But a funny thing happened on the way to another four years of certain gridlock; or, rather, a catastrophic thing did.

Four months, one pandemic, and 128,000 U.S. coronavirus deaths since Coons disavowed filibuster abolition, America’s political landscape has been transformed. Joe Biden has opened up a double-digit lead over Trump in national surveys, while early polls show Democratic candidates leading Republican incumbents in five separate Senate races (Maine, Montana, North Carolina, Colorado, and Arizona). Most remarkably, over the past week, key Democrats have signaled that — if they secure the White House and both chambers of Congress next year — they will strongly consider using their power to pass laws.

“I will not stand idly by for four years and watch the Biden administration’s initiatives blocked at every turn,” Chris Coons told Politico last week. “I am gonna try really hard to find a path forward that doesn’t require removing what’s left of the structural guardrails, but if there’s a Biden administration, it will be inheriting a mess, at home and abroad. It requires urgent and effective action.”

Coons is one of the Senate’s foremost procedural conservatives. In 2017, he organized the drafting of a bipartisan letter calling on the upper chamber’s leadership to keep the filibuster in place. But the Delawarean is also a close Biden confidant. And, by all appearances, the presumptive Democratic nominee has sent word that he would like to actually govern in 2021.

After all, as HuffPost notes, the Democrats’ leading Senate candidates have all either endorsed abolishing the filibuster or else signaled their openness to doing so if GOP obstruction forces their hands. Considering that Schumer handpicked most of these candidates — and that they have little electoral incentive to pander to the infinitesimal “anti-filibuster” voting bloc — their messaging likely signals the will of their party’s leadership.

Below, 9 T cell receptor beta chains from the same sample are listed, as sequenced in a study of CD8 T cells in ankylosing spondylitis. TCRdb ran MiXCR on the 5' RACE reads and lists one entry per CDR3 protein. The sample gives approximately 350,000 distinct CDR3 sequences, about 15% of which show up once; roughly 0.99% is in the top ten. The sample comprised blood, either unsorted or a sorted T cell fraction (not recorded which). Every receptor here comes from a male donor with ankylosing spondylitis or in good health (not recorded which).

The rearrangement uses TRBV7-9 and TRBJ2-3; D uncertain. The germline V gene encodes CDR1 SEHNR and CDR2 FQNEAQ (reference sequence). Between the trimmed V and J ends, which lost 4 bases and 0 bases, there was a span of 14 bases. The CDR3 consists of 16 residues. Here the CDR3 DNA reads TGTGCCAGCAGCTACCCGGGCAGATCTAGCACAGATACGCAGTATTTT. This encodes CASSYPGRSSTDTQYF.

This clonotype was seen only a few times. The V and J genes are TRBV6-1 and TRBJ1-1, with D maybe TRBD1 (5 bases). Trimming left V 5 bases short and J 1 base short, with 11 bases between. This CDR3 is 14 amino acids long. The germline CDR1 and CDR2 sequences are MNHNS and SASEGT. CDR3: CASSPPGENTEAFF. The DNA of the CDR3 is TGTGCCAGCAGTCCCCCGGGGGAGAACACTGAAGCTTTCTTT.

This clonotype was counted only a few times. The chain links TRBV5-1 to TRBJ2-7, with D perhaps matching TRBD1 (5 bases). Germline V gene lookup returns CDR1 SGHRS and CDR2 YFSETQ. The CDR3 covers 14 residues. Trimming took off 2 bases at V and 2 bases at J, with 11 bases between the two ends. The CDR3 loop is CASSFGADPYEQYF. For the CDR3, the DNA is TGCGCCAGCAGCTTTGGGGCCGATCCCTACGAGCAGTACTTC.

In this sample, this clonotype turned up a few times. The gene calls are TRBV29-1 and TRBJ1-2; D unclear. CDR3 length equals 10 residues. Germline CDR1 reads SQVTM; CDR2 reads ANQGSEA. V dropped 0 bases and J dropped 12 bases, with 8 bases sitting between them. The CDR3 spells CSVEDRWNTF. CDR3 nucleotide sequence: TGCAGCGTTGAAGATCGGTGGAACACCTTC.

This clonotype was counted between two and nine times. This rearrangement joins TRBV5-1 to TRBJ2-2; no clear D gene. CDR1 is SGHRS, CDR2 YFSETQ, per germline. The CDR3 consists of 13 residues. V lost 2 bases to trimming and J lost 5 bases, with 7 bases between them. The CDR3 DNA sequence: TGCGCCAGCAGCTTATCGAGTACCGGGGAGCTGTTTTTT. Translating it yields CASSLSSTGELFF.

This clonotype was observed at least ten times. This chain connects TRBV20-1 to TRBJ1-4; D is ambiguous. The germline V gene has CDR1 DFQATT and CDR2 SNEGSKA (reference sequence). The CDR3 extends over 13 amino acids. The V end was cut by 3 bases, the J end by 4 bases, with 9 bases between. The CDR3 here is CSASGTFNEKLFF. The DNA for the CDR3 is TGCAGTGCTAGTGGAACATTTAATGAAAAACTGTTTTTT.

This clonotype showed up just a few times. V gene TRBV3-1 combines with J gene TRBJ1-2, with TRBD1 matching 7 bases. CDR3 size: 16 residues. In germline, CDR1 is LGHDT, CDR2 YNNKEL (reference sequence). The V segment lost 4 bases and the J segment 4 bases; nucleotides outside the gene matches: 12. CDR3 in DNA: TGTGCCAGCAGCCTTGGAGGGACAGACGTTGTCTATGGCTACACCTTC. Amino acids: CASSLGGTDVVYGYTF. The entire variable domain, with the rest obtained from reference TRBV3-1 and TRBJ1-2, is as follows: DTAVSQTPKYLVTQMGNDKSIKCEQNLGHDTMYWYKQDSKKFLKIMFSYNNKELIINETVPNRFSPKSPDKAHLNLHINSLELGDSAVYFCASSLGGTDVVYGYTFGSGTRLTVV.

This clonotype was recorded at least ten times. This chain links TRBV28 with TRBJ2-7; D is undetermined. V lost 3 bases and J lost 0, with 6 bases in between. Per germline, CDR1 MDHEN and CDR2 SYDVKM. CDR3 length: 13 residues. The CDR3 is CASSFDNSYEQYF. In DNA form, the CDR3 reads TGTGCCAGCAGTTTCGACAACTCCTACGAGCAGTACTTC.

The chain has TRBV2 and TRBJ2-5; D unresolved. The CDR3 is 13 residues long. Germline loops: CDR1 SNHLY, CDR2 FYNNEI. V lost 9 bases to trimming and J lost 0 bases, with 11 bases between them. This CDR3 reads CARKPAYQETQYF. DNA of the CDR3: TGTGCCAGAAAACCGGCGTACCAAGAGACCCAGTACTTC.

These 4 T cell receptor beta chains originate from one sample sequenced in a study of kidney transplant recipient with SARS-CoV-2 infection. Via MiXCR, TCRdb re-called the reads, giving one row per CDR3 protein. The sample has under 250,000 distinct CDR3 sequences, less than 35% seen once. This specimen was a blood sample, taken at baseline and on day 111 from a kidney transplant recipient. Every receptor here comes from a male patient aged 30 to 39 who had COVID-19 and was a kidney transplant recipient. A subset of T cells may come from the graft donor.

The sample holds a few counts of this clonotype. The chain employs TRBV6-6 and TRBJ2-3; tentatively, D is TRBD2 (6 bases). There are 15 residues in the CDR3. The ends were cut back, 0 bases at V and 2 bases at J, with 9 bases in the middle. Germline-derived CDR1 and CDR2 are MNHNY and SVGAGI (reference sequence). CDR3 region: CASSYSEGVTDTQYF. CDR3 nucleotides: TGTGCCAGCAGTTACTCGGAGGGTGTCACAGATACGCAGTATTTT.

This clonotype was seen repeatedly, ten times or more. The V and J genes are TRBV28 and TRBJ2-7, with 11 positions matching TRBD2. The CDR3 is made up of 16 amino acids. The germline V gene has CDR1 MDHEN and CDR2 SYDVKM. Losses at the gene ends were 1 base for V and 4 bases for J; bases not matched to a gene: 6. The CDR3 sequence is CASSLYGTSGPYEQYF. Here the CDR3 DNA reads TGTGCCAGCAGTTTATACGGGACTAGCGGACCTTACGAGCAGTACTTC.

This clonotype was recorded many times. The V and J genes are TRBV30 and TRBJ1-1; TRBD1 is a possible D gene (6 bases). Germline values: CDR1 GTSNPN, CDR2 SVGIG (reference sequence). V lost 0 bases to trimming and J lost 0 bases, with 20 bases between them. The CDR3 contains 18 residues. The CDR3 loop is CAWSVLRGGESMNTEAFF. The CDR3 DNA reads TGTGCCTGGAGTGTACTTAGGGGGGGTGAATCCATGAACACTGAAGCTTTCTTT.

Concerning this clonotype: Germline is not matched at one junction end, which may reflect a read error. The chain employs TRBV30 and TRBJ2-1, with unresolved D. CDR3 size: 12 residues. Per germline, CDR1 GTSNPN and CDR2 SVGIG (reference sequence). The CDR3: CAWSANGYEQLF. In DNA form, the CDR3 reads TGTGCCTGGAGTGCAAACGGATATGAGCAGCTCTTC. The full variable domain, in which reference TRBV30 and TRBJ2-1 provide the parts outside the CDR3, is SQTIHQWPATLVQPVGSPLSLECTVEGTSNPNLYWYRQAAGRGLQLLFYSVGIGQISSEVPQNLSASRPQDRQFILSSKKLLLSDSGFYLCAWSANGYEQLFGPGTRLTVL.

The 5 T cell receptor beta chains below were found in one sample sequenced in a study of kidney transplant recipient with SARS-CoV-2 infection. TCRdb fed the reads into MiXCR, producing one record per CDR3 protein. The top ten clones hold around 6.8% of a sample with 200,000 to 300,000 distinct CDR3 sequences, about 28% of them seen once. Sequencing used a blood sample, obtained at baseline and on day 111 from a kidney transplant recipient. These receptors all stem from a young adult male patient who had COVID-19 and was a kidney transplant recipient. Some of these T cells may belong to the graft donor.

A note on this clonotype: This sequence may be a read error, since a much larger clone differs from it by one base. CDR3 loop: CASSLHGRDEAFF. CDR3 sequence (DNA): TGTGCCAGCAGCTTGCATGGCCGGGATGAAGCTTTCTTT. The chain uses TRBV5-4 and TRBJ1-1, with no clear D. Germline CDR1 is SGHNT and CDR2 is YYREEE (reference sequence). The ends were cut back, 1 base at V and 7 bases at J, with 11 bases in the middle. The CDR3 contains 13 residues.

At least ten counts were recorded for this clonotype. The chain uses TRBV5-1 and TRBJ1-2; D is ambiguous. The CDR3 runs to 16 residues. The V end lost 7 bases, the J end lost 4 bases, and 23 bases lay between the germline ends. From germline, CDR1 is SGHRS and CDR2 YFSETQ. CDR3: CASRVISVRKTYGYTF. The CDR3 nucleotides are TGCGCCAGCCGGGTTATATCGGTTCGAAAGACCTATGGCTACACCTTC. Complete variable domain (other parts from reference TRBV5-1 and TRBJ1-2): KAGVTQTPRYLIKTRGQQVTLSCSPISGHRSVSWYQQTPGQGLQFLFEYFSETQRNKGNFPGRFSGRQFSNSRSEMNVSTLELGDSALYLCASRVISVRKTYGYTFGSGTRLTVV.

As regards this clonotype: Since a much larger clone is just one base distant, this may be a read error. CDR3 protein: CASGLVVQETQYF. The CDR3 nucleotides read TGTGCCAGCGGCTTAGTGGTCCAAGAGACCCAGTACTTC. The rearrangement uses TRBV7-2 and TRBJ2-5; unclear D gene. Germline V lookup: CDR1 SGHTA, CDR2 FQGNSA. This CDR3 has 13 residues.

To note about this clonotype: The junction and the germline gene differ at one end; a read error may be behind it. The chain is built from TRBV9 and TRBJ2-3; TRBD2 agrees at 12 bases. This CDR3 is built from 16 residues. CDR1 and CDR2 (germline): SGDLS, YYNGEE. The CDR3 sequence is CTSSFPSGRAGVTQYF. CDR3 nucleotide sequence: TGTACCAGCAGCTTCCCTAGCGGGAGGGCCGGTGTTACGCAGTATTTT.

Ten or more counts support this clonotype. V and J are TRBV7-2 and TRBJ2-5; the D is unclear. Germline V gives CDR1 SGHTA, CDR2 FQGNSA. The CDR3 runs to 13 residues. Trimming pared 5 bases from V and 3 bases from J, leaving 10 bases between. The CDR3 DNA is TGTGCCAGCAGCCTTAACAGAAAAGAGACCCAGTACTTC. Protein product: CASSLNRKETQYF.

But the clearest indication of a sea change in the Democratic Party’s attitude toward procedural radicalism may come courtesy of Joe “just barely a Democrat” Manchin. Asked about progressive senator Jeff Merkley’s push for eliminating the filibuster, Manchin told The Hill Thursday, “I just heard they started talking and I’m interested in listening to anything because the place isn’t working.”

To be sure, there are still some stragglers in Chuck Schumer’s caucus. It might be safe for a West Virginia senator like Joe Manchin to entertain arguments for disempowering a future GOP minority. But that’s a riskier proposition for Democrats who represent conservative states like [checks notes] California.

“I’ve been here for 26 years [and] found it stood well for the body,” Golden State senator Dianne Feinstein said of the filibuster to reporters last week. “If it’s not broke, don’t fix it.”

The millions of undocumented immigrants who spent the past three and a half years living in fear of a terroristic immigration enforcement apparatus, and the past three months without access to basic social supports in the middle of pandemic — all because Democrats let the filibuster’s existence hamper the swift enactment of its top agenda items during Obama’s first two years in office — might disagree with Feinstein’s assesment.

Alas, Dianne is not alone.

Angus King, the Maine independent who caucuses with the Democrats, told The Hill that scrapping the filibuster “would be a huge mistake.” After all, “if we didn’t have the 60-vote rule today, the ACA would be gone.”

King speaks to a legitimate concern here — eliminating the filibuster would make it easier for Republicans to enact baleful reforms. And since the existing Senate map gives the GOP a structural advantage in the upper chamber, it would arguably behoove Democrats to preserve minority rights in the body.